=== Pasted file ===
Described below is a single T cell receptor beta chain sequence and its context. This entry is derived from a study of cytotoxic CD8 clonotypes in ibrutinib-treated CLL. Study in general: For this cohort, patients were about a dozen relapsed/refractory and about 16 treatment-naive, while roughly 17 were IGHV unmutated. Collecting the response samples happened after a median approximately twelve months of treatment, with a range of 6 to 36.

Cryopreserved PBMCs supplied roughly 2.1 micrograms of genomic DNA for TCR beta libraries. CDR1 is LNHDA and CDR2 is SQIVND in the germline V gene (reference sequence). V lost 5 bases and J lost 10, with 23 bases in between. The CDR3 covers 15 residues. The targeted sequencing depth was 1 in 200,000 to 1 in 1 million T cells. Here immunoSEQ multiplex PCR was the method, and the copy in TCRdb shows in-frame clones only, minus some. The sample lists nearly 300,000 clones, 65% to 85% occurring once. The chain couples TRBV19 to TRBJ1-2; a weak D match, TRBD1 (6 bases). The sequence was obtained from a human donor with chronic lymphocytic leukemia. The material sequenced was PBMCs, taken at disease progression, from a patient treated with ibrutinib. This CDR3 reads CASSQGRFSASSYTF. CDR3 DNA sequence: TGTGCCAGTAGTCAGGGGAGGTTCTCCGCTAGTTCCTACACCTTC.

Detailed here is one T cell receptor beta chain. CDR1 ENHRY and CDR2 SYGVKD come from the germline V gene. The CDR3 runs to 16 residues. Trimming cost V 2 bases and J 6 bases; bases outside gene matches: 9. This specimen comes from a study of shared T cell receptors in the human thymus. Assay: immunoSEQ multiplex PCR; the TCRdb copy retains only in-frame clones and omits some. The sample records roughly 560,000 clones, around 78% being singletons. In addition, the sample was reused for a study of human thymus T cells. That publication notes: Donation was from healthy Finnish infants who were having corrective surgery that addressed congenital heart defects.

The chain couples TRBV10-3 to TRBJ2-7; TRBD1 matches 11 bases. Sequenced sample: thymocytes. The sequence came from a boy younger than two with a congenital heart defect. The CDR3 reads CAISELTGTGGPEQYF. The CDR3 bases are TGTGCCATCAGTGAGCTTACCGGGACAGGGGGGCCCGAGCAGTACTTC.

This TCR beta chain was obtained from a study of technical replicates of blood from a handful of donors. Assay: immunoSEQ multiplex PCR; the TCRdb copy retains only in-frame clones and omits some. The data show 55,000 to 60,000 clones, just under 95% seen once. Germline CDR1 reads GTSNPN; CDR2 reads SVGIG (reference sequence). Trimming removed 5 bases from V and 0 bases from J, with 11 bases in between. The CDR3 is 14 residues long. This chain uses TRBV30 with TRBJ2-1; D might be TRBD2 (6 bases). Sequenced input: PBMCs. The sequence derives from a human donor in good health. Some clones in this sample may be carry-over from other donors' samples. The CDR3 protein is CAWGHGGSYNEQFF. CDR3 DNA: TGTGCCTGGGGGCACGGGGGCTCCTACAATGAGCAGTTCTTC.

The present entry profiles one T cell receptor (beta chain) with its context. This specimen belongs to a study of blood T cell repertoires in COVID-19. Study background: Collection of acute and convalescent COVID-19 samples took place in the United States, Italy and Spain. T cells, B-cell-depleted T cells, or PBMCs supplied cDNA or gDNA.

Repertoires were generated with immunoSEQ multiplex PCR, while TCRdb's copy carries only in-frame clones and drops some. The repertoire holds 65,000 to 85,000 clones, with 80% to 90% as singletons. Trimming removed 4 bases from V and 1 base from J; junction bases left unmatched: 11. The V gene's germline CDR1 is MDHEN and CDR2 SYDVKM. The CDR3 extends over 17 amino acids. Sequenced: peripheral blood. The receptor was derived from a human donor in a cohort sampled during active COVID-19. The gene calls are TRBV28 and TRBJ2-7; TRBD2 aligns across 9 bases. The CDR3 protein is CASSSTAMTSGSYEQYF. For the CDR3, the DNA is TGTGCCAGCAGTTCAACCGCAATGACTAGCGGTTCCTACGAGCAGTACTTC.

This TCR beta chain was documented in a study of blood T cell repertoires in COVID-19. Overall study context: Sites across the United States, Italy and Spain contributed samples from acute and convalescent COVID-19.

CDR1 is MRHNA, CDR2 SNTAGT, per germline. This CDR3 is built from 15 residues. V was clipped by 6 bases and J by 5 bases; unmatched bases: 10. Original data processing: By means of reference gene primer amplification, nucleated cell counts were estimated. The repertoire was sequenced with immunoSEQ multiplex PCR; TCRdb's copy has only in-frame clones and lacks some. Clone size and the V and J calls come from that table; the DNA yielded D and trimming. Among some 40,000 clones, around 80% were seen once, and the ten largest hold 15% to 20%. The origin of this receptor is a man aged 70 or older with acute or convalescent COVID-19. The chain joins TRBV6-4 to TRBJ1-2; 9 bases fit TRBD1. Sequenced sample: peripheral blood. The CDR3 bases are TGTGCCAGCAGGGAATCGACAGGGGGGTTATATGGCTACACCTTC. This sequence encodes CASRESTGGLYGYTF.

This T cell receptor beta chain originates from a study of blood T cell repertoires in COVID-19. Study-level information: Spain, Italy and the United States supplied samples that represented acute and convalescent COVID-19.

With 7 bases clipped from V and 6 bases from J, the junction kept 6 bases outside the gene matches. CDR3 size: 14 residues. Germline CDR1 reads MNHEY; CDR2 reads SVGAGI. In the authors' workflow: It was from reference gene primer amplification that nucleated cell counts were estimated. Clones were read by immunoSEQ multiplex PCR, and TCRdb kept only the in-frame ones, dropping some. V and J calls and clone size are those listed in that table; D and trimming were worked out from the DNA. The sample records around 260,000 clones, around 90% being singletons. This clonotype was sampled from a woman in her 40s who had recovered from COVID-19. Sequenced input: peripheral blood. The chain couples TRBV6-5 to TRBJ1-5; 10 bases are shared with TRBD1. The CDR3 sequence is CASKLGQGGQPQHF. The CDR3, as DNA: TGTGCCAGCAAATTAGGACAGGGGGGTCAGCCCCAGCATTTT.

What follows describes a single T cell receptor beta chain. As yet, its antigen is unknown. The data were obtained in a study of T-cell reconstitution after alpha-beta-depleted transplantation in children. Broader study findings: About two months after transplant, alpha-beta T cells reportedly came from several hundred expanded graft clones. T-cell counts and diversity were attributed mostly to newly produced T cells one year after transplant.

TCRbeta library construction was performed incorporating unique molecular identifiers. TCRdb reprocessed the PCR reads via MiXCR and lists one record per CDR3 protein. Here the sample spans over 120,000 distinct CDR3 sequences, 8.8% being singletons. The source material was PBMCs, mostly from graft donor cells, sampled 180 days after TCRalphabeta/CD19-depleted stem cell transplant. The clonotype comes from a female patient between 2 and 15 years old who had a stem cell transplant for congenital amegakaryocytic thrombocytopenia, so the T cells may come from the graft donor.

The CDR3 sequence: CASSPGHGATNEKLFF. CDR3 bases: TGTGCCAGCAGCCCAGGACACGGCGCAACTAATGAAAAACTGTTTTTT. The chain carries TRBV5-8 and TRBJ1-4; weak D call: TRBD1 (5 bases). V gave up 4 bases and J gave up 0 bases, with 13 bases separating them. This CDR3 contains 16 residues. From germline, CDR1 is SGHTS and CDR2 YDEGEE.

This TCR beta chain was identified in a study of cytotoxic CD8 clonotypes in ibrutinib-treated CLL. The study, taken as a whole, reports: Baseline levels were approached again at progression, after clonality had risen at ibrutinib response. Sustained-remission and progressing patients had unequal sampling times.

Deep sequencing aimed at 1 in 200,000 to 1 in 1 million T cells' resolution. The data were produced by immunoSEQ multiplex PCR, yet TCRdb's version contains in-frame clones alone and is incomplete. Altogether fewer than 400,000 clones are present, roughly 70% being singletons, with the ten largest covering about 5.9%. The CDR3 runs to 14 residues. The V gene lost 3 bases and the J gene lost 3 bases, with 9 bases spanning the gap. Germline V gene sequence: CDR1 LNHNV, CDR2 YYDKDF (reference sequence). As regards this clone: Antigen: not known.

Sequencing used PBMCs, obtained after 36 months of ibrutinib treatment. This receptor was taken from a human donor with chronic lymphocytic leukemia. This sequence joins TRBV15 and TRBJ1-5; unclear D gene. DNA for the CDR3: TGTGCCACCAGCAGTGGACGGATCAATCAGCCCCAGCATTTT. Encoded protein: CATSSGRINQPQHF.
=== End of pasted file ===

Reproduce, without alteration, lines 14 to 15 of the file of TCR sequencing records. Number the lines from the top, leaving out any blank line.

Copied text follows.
The CDR3 sequence: CASSPGHGATNEKLFF. CDR3 bases: TGTGCCAGCAGCCCAGGACACGGCGCAACTAATGAAAAACTGTTTTTT. The chain carries TRBV5-8 and TRBJ1-4; weak D call: TRBD1 (5 bases). V gave up 4 bases and J gave up 0 bases, with 13 bases separating them. This CDR3 contains 16 residues. From germline, CDR1 is SGHTS and CDR2 YDEGEE.

This TCR beta chain was identified in a study of cytotoxic CD8 clonotypes in ibrutinib-treated CLL. The study, taken as a whole, reports: Baseline levels were approached again at progression, after clonality had risen at ibrutinib response. Sustained-remission and progressing patients had unequal sampling times.